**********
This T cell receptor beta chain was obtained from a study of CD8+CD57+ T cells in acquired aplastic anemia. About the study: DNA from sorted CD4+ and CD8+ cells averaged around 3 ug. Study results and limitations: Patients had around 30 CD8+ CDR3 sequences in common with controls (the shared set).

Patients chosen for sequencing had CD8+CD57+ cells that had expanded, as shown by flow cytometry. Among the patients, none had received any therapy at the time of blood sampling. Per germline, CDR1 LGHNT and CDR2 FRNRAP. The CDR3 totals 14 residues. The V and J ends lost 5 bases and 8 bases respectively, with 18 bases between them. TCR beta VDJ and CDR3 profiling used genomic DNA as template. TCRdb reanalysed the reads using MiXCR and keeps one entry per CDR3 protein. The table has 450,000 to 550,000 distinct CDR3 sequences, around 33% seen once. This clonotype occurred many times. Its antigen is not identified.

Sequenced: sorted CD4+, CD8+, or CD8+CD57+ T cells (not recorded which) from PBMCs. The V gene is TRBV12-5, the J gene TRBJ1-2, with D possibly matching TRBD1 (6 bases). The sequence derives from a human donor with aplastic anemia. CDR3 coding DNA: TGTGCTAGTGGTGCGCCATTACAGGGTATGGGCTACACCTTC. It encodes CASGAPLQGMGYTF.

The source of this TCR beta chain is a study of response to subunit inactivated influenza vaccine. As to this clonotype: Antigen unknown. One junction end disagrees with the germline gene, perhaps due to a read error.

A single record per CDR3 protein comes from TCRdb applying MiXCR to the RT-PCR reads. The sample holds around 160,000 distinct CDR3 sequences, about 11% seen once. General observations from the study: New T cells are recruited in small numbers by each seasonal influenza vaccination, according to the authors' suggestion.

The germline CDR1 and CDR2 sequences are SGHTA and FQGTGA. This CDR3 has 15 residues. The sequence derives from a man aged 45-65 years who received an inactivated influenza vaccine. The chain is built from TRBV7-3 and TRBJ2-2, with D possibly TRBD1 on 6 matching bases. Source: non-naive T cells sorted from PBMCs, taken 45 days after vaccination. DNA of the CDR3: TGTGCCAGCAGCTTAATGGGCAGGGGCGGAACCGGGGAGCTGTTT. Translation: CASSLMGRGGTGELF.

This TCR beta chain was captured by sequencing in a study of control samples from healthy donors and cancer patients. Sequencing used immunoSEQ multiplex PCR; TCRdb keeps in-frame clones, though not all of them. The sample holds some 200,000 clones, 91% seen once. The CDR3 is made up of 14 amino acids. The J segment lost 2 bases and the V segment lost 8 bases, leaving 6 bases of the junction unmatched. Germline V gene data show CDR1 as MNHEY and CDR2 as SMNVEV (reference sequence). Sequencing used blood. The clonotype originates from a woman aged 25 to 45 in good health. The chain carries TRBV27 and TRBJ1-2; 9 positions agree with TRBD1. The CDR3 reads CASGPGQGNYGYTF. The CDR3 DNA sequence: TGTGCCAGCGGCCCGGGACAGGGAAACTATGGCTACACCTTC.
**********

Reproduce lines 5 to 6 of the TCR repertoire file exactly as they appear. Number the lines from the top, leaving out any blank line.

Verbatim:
A single record per CDR3 protein comes from TCRdb applying MiXCR to the RT-PCR reads. The sample holds around 160,000 distinct CDR3 sequences, about 11% seen once. General observations from the study: New T cells are recruited in small numbers by each seasonal influenza vaccination, according to the authors' suggestion.

The germline CDR1 and CDR2 sequences are SGHTA and FQGTGA. This CDR3 has 15 residues. The sequence derives from a man aged 45-65 years who received an inactivated influenza vaccine. The chain is built from TRBV7-3 and TRBJ2-2, with D possibly TRBD1 on 6 matching bases. Source: non-naive T cells sorted from PBMCs, taken 45 days after vaccination. DNA of the CDR3: TGTGCCAGCAGCTTAATGGGCAGGGGCGGAACCGGGGAGCTGTTT. Translation: CASSLMGRGGTGELF.